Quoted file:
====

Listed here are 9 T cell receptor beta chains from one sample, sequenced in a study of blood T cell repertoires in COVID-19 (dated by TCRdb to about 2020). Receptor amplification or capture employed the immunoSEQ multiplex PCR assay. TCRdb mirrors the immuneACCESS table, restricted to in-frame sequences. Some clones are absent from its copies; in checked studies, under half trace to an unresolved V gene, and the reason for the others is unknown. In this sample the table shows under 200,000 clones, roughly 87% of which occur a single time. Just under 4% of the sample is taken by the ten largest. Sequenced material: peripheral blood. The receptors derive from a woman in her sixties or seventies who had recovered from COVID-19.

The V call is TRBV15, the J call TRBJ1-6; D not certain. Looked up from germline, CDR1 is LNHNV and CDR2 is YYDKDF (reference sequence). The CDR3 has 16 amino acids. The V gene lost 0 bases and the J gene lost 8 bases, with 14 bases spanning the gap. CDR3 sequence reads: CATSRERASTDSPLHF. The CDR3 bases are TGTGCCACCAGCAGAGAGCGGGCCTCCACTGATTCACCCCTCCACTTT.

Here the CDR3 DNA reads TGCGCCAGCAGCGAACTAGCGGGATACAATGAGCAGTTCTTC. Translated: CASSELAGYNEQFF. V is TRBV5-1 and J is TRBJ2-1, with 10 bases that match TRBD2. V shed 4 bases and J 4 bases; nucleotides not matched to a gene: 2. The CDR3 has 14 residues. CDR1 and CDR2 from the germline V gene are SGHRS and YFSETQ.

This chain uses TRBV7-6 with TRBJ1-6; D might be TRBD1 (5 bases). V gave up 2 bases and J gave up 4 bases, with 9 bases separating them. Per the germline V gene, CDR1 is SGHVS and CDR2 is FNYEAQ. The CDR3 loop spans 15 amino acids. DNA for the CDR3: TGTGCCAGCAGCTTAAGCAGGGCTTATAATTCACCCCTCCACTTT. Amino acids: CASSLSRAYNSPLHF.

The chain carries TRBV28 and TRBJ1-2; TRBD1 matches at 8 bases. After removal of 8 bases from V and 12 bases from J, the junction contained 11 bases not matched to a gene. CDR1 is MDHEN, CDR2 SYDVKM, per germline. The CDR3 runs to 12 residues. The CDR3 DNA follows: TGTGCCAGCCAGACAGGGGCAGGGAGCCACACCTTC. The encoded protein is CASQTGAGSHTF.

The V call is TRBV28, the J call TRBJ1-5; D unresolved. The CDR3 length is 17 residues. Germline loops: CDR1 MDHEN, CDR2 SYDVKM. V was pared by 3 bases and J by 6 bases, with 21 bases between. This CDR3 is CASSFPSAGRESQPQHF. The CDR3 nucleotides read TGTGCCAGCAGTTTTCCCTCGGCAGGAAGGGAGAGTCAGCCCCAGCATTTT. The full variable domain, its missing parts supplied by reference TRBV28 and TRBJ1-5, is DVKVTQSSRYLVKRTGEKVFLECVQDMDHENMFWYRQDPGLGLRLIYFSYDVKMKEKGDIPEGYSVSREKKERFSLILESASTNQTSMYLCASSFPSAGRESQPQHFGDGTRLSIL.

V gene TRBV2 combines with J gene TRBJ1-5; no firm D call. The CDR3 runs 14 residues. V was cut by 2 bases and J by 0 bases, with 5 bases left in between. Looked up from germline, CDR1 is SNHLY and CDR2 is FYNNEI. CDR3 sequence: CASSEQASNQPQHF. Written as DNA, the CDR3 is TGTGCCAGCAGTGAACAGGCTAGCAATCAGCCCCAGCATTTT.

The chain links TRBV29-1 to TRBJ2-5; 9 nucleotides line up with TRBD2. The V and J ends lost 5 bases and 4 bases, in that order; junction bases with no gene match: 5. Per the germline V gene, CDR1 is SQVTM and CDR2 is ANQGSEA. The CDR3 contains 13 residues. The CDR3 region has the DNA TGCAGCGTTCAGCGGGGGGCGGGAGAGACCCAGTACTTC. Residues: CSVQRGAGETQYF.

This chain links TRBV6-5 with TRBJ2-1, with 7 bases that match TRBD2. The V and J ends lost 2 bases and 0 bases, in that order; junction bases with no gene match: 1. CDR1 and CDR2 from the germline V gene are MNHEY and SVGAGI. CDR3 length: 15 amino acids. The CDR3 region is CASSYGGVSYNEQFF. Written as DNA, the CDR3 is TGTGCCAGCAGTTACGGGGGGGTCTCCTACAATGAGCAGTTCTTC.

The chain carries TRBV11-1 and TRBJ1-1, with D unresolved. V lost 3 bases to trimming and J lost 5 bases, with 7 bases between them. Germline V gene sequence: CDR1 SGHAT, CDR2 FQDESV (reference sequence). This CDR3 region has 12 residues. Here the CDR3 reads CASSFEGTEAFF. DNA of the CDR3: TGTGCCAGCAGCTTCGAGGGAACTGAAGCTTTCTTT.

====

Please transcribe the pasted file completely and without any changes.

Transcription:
Listed here are 9 T cell receptor beta chains from one sample, sequenced in a study of blood T cell repertoires in COVID-19 (dated by TCRdb to about 2020). Receptor amplification or capture employed the immunoSEQ multiplex PCR assay. TCRdb mirrors the immuneACCESS table, restricted to in-frame sequences. Some clones are absent from its copies; in checked studies, under half trace to an unresolved V gene, and the reason for the others is unknown. In this sample the table shows under 200,000 clones, roughly 87% of which occur a single time. Just under 4% of the sample is taken by the ten largest. Sequenced material: peripheral blood. The receptors derive from a woman in her sixties or seventies who had recovered from COVID-19.

The V call is TRBV15, the J call TRBJ1-6; D not certain. Looked up from germline, CDR1 is LNHNV and CDR2 is YYDKDF (reference sequence). The CDR3 has 16 amino acids. The V gene lost 0 bases and the J gene lost 8 bases, with 14 bases spanning the gap. CDR3 sequence reads: CATSRERASTDSPLHF. The CDR3 bases are TGTGCCACCAGCAGAGAGCGGGCCTCCACTGATTCACCCCTCCACTTT.

Here the CDR3 DNA reads TGCGCCAGCAGCGAACTAGCGGGATACAATGAGCAGTTCTTC. Translated: CASSELAGYNEQFF. V is TRBV5-1 and J is TRBJ2-1, with 10 bases that match TRBD2. V shed 4 bases and J 4 bases; nucleotides not matched to a gene: 2. The CDR3 has 14 residues. CDR1 and CDR2 from the germline V gene are SGHRS and YFSETQ.

This chain uses TRBV7-6 with TRBJ1-6; D might be TRBD1 (5 bases). V gave up 2 bases and J gave up 4 bases, with 9 bases separating them. Per the germline V gene, CDR1 is SGHVS and CDR2 is FNYEAQ. The CDR3 loop spans 15 amino acids. DNA for the CDR3: TGTGCCAGCAGCTTAAGCAGGGCTTATAATTCACCCCTCCACTTT. Amino acids: CASSLSRAYNSPLHF.

The chain carries TRBV28 and TRBJ1-2; TRBD1 matches at 8 bases. After removal of 8 bases from V and 12 bases from J, the junction contained 11 bases not matched to a gene. CDR1 is MDHEN, CDR2 SYDVKM, per germline. The CDR3 runs to 12 residues. The CDR3 DNA follows: TGTGCCAGCCAGACAGGGGCAGGGAGCCACACCTTC. The encoded protein is CASQTGAGSHTF.

The V call is TRBV28, the J call TRBJ1-5; D unresolved. The CDR3 length is 17 residues. Germline loops: CDR1 MDHEN, CDR2 SYDVKM. V was pared by 3 bases and J by 6 bases, with 21 bases between. This CDR3 is CASSFPSAGRESQPQHF. The CDR3 nucleotides read TGTGCCAGCAGTTTTCCCTCGGCAGGAAGGGAGAGTCAGCCCCAGCATTTT. The full variable domain, its missing parts supplied by reference TRBV28 and TRBJ1-5, is DVKVTQSSRYLVKRTGEKVFLECVQDMDHENMFWYRQDPGLGLRLIYFSYDVKMKEKGDIPEGYSVSREKKERFSLILESASTNQTSMYLCASSFPSAGRESQPQHFGDGTRLSIL.

V gene TRBV2 combines with J gene TRBJ1-5; no firm D call. The CDR3 runs 14 residues. V was cut by 2 bases and J by 0 bases, with 5 bases left in between. Looked up from germline, CDR1 is SNHLY and CDR2 is FYNNEI. CDR3 sequence: CASSEQASNQPQHF. Written as DNA, the CDR3 is TGTGCCAGCAGTGAACAGGCTAGCAATCAGCCCCAGCATTTT.

The chain links TRBV29-1 to TRBJ2-5; 9 nucleotides line up with TRBD2. The V and J ends lost 5 bases and 4 bases, in that order; junction bases with no gene match: 5. Per the germline V gene, CDR1 is SQVTM and CDR2 is ANQGSEA. The CDR3 contains 13 residues. The CDR3 region has the DNA TGCAGCGTTCAGCGGGGGGCGGGAGAGACCCAGTACTTC. Residues: CSVQRGAGETQYF.

This chain links TRBV6-5 with TRBJ2-1, with 7 bases that match TRBD2. The V and J ends lost 2 bases and 0 bases, in that order; junction bases with no gene match: 1. CDR1 and CDR2 from the germline V gene are MNHEY and SVGAGI. CDR3 length: 15 amino acids. The CDR3 region is CASSYGGVSYNEQFF. Written as DNA, the CDR3 is TGTGCCAGCAGTTACGGGGGGGTCTCCTACAATGAGCAGTTCTTC.

The chain carries TRBV11-1 and TRBJ1-1, with D unresolved. V lost 3 bases to trimming and J lost 5 bases, with 7 bases between them. Germline V gene sequence: CDR1 SGHAT, CDR2 FQDESV (reference sequence). This CDR3 region has 12 residues. Here the CDR3 reads CASSFEGTEAFF. DNA of the CDR3: TGTGCCAGCAGCTTCGAGGGAACTGAAGCTTTCTTT.